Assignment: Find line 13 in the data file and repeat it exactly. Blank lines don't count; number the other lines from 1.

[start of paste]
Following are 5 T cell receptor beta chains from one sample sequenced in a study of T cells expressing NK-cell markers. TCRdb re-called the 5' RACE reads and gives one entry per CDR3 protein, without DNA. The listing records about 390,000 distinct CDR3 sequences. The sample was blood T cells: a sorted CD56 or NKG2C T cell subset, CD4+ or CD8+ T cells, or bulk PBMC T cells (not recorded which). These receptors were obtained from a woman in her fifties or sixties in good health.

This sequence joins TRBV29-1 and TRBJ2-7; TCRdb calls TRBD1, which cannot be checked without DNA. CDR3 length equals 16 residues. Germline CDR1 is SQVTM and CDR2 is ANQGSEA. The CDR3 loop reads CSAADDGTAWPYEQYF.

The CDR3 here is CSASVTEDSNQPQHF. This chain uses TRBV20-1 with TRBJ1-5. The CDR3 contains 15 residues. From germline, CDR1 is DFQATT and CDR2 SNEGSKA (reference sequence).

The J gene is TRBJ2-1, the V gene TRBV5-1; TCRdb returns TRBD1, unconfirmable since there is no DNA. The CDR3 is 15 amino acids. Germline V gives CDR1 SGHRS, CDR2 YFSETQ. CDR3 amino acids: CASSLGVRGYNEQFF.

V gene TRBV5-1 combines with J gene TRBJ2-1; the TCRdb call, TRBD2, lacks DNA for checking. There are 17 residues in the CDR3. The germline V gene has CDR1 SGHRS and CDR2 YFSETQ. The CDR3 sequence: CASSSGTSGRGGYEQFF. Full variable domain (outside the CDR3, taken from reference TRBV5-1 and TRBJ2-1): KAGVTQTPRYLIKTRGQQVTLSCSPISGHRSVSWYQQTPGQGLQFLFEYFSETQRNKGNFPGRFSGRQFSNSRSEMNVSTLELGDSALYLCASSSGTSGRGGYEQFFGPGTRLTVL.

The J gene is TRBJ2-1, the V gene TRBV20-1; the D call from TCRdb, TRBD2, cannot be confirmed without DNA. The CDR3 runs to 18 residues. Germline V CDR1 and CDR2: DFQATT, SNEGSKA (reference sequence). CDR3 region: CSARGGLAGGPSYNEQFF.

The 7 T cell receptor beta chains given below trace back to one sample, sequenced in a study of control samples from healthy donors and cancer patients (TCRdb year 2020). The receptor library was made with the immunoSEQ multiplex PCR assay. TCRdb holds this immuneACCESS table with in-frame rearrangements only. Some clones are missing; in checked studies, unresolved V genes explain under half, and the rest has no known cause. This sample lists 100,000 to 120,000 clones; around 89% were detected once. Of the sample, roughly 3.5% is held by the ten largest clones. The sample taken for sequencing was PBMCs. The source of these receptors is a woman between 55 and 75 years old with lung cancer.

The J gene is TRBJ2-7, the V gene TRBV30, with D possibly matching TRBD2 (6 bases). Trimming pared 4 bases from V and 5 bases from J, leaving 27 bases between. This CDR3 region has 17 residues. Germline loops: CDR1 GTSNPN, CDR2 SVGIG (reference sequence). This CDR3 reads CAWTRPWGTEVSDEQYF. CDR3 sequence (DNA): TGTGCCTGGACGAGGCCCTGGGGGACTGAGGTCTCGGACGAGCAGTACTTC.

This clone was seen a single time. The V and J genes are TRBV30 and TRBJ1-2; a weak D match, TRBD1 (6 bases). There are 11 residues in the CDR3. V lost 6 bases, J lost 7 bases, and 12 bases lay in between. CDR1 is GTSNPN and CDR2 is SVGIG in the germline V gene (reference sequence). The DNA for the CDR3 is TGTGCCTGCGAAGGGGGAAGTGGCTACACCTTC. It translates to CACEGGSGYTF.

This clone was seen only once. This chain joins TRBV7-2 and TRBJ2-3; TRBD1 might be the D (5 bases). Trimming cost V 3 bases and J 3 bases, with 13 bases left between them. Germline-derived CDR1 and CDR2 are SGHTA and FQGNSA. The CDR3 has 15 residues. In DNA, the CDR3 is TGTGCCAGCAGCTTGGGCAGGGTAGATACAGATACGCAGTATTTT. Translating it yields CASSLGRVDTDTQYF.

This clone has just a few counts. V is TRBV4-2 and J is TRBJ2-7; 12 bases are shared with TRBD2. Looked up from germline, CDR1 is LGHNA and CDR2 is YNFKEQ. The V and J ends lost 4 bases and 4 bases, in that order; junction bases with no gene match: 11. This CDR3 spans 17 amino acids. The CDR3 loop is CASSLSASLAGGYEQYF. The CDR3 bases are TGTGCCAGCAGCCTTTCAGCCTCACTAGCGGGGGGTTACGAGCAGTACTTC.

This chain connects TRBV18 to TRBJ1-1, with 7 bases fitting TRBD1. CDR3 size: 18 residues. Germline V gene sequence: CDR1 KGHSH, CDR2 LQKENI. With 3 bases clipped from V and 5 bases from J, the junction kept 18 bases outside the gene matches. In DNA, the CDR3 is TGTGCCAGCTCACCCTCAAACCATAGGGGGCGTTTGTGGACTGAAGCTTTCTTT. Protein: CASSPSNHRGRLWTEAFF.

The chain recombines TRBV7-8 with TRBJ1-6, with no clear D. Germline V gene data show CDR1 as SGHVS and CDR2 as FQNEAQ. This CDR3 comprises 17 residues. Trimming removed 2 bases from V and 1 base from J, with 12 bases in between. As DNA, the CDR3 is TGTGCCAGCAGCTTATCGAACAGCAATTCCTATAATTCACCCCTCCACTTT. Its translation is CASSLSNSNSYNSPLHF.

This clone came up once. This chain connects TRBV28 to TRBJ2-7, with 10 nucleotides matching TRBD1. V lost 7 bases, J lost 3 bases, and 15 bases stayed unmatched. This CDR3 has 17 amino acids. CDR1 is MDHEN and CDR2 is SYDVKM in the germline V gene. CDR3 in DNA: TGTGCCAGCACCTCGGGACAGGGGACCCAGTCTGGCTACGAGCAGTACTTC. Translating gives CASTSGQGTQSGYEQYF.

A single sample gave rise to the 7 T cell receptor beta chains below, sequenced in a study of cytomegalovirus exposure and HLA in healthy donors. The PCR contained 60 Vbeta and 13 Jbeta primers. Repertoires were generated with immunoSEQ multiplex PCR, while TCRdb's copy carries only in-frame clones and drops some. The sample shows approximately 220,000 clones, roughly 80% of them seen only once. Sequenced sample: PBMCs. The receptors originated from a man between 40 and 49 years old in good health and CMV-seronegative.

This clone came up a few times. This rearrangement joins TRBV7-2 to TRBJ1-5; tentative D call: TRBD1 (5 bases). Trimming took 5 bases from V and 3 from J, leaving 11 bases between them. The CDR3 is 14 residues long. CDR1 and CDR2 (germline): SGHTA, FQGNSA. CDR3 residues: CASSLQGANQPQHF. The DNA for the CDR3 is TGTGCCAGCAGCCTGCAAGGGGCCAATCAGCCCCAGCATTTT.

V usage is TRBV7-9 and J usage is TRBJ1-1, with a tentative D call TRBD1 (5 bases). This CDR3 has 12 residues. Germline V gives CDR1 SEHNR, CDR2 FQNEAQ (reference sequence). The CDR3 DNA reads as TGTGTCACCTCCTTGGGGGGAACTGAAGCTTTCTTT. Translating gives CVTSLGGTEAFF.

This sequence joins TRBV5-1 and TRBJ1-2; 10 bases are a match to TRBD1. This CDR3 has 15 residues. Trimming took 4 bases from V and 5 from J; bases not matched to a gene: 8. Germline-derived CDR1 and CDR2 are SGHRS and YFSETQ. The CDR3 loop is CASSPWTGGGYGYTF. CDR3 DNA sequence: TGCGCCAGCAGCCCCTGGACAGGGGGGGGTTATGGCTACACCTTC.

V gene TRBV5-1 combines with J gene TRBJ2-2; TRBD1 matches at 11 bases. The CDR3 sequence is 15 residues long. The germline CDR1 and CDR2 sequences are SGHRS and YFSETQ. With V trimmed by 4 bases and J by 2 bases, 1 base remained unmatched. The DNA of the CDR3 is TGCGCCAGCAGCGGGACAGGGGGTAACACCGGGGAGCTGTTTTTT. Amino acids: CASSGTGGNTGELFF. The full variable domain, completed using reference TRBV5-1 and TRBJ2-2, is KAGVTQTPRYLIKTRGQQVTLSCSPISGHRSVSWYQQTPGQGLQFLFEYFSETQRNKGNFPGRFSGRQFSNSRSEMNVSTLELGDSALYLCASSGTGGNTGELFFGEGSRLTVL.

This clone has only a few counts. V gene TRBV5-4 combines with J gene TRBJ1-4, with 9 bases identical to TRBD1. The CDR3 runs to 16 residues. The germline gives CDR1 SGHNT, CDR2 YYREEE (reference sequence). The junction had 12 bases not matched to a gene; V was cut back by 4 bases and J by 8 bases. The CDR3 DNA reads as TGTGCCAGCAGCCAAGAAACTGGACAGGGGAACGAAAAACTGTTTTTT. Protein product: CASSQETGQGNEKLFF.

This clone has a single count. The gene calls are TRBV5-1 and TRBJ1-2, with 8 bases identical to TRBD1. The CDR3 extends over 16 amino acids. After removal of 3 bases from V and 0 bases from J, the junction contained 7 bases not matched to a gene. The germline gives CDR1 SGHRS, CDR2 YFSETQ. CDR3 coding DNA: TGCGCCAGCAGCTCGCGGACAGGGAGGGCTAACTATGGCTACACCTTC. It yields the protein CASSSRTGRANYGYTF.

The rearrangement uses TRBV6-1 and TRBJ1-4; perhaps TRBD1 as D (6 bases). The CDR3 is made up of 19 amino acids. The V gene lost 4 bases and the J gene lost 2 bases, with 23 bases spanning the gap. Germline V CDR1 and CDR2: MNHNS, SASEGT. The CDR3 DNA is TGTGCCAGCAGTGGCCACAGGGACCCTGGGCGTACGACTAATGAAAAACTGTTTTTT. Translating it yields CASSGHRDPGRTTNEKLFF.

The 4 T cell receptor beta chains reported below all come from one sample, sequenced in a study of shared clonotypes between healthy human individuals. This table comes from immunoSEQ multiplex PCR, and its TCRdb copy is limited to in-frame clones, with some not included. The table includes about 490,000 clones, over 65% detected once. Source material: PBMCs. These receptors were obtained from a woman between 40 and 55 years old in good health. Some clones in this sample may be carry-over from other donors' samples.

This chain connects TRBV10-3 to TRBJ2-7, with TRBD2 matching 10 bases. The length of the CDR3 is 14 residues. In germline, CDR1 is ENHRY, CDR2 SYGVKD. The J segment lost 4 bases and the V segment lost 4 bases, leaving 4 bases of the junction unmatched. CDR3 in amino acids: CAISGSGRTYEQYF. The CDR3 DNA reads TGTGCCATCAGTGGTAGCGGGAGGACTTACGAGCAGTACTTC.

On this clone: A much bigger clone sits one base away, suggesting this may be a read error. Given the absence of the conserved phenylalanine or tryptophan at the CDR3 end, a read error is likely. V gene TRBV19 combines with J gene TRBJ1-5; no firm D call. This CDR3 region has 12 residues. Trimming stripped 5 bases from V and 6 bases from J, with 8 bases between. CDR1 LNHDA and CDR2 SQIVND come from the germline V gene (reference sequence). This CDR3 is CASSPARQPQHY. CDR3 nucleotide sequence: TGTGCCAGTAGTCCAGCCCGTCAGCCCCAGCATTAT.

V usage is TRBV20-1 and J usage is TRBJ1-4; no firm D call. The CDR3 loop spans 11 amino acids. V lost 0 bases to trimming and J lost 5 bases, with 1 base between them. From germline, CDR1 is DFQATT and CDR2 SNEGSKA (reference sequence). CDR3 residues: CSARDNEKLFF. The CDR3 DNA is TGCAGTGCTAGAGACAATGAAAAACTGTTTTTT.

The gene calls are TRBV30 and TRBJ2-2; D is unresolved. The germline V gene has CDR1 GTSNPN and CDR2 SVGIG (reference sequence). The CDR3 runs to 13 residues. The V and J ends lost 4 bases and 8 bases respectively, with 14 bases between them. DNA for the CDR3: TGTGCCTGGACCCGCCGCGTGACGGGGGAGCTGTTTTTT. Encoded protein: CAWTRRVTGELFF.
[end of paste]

The chain recombines TRBV7-8 with TRBJ1-6, with no clear D. Germline V gene data show CDR1 as SGHVS and CDR2 as FQNEAQ. This CDR3 comprises 17 residues. Trimming removed 2 bases from V and 1 base from J, with 12 bases in between. As DNA, the CDR3 is TGTGCCAGCAGCTTATCGAACAGCAATTCCTATAATTCACCCCTCCACTTT. Its translation is CASSLSNSNSYNSPLHF.